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Market Intel Archives

Oil prices moved higher after greater than expected draws in US crude oil and gasoline inventories

July 07, 2017

Recap: Greater than expected draws in both U.S crude oil and gasoline inventories pushed prices higher on Thursday, reversing Wednesday’s losses. Both WTI and Brent shot back to over $46 a barrel, but were unable to sustain strength above it. Gains were pared as the session progressed, with August WTI settling at $45.52 a barrel, up 39 cents, or 0.86%, while Brent for September delivery tacked on 32 cents, up 0.67%, to settle at $48.11 a barrel.

Fundamental News Saudi Aramco said its recoverable crude oil and condensate reserves fell to 260.8 billion barrels at the end of 2016 from 261.1 billion a year earlier.  Its gas reserves increased to 298.7 trillion standard cubic feet from 297.6 trillion standard cubic feet.  Saudi Aramco said it discovered two new oil fields, Jubah and Sahaban, and one new gas field, Hadidah, all located in the Eastern Province.  The company’s daily oil production reached a new high of 10.5 million bpd in 2016, up from 10.2 million bpd in 2015.  Its oil exports increased to 7.6 million bpd in 2016 from 7.1 million bpd in 2015. 

Russia’s Energy Minister, Alexander Novak, said the agreement by OPEC, Russia and other producer to cut output had cut price volatility and was reducing inventories.  He said there was no immediate need for extra measures to support prices.  He said there was potential for an oil price rise from current levels and that $50 to $60/barrel was fair value.  He also said prices had room to rise from current levels and inventories in industrialized countries were expected to ease back to the five-year average thanks to the decision by OPEC and its allies to extend supply cuts from the first half of 2017 to the first quarter of 2018.  The Joint OPEC and non-OPEC Ministerial Monitoring Committee is scheduled to meet on July 24th.  Ministers from Russia, Oman, Algeria, Venezuela, Kuwait and Saudi Arabia and OPEC’s Secretary General, are scheduled to attend.  Russia’s Energy Minister said there were no proposals for more nations to be represented at the meeting. 

Kuwait Oil Company said an oil spill from the pipeline at Kuwait’s northern al-Ratqa field on Thursday was brought under control within two hours.   

According to the US Census Bureau, US crude oil exports reached 1.02 million bpd in May, up from 1 million bpd in April.  Exports to Canada totaled 372,000 bpd, while exports to China totaled 147,000 bpd and exports to Netherlands was 108,000 bpd. 

Morgan Stanley sees WTI below $50/barrel until mid-2018.  It cut its WTI estimate for the third and fourth quarter forecast to $48/barrel from $55/barrel, previously.  Morgan Stanley also sees WTI crude reaching $55/barrel by the end of 2018 and $60/barrel by 2020.  It cut its third quarter and fourth quarter Brent forecasts to $50.50/barrel from a previous estimate of $57.50/barrel.     

Gasoline stocks held in independent storage in the Amsterdam-Rotterdam-Antwerp hub in the week ending July 6th fell by 4.52% on the week and by 25.79% on the year to 823,000 tons, while gasoil stocks fell by 1.49% on the week and by 10.6% on the year to 2.901 million tons and fuel oil stocks fell by 6.19% on the week but increased by 18.49% on the year to 955,000 tons.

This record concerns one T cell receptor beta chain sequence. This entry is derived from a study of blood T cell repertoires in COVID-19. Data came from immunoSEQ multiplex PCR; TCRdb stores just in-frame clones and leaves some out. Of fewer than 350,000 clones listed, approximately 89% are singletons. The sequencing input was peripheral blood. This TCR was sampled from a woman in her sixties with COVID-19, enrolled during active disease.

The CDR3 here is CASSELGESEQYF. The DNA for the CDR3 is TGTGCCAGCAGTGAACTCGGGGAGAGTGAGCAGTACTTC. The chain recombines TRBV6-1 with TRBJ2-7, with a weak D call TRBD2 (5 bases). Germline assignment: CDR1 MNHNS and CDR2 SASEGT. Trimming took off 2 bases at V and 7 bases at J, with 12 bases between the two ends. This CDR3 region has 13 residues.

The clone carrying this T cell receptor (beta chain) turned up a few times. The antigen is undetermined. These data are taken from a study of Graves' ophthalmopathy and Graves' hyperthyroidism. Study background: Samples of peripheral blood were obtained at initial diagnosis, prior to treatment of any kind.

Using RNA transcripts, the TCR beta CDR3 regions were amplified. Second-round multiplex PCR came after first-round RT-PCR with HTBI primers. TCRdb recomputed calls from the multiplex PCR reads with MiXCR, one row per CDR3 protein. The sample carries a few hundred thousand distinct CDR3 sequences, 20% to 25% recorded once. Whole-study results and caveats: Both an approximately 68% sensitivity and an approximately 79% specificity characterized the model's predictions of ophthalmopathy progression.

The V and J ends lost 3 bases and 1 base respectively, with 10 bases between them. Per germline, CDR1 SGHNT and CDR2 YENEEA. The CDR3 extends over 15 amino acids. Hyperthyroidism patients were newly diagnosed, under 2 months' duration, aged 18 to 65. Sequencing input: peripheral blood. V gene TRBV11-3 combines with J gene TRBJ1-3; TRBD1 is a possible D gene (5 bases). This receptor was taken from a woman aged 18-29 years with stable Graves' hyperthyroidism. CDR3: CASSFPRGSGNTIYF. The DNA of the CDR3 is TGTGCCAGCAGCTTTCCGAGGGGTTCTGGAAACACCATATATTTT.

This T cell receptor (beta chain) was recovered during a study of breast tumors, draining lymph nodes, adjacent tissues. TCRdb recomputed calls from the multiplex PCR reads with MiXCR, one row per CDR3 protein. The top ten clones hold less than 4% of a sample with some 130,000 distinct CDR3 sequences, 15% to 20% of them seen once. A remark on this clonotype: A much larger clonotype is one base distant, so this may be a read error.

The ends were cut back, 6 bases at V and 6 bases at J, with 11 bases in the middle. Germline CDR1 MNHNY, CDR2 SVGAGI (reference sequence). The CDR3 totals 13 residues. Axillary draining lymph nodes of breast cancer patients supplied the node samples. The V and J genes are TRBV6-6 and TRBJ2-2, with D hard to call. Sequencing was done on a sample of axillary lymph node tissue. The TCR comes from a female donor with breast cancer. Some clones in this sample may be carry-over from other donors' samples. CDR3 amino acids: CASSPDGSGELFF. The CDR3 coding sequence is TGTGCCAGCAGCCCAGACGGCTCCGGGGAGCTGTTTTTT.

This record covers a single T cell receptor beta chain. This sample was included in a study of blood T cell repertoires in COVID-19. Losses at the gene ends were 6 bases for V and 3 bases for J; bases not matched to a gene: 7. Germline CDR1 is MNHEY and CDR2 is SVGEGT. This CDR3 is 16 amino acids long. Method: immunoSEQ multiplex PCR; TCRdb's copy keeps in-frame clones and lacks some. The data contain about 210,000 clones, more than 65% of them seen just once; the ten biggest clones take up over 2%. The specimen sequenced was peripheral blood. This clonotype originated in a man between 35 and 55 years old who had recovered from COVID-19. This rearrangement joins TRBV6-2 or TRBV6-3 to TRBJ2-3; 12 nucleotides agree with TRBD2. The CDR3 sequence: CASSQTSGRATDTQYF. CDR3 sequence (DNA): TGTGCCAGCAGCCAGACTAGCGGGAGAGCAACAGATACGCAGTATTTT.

Permit approvals for drilling new wells across the US has been on an upward trend since April, but approvals are declining in the Permian Basin, suggesting that the active rig count increases may decline in the second half of the year. 

 

Early Market Call - as of 9:00 AM EDT

WTI - Aug  $44.76, down 76 cents

RBOB - Aug $1.5012, down 2.76 cents

HO -Aug $1.4532, down 2.86 cents


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U.S. oil futures fell for the first time in eight days

July 06, 2017

Recap:  U.S. oil futures plummeted more than 4% on Wednesday, reversing 8 days of gains, and putting an end to the longest gaining streak in 5 years. The dip in prices follows a rise in OPEC’s oil exports, which rose 450,000 barrels per day from May to June. This also reflects 1.9 million bpd more than a year ago. Strength in the dollar added to the pressure. August WTI settled at $45.13 a barrel, down $1.94, or 4.1%. September Brent fell $1.82, or 3.7%, to settle at $47.79 a barrel.

August gasoline fell 3.2 cents, or 2.1%, to $1.502 a gallon, while August heating oil lost 3.4 cents, or 2.3%, to $1.479 a gallon.

Fundamental News Bloomberg reported that crude stocks held in Cushing, Oklahoma fell by 400,000 barrels to 60.44 million barrels in the week ending June 30th. 

According to Bloomberg, OPEC’s crude production increased to the highest level this year in June as member nations exempt from output cuts produced more.  OPEC members increased their output by 260,000 bpd on the month to 32.29 million bpd.  Libya’s oil production increased by 80,000 bpd, while Nigeria’s output increased by 50,000 bpd.  Saudi Arabia increased its production by 90,000 bpd to 10.02 million bpd in June. 

Thomson Reuters reported that OPEC oil exports increased for the second consecutive month in June.  OPEC exported 25.92 million bpd in June, up 450,000 bpd on the month and up 1.9 million bpd on the year. 

Russian government officials stated that Russia opposes any proposal to deepen the production cuts at the OPEC ministerial meeting later this month.  An official said any further supply reduction so soon after the existing agreement was extended would send the wrong message to the oil market.  He said such a move would suggest that OPEC, Russia and their allies are nervous that their agreement to reduce output by 1.8 million bpd through March 2018 is not doing enough to support prices.  Russia plans to host a meeting of some OPEC ministers and several non-OPEC producers in St. Petersburg on July 24th. 

Russia’s Energy Minister, Alexander Novak, said he sees potential for an increase in the world oil prices in the second half of the year.  He also stated that he believes that demand on oil markets will increase in the third quarter of 2017.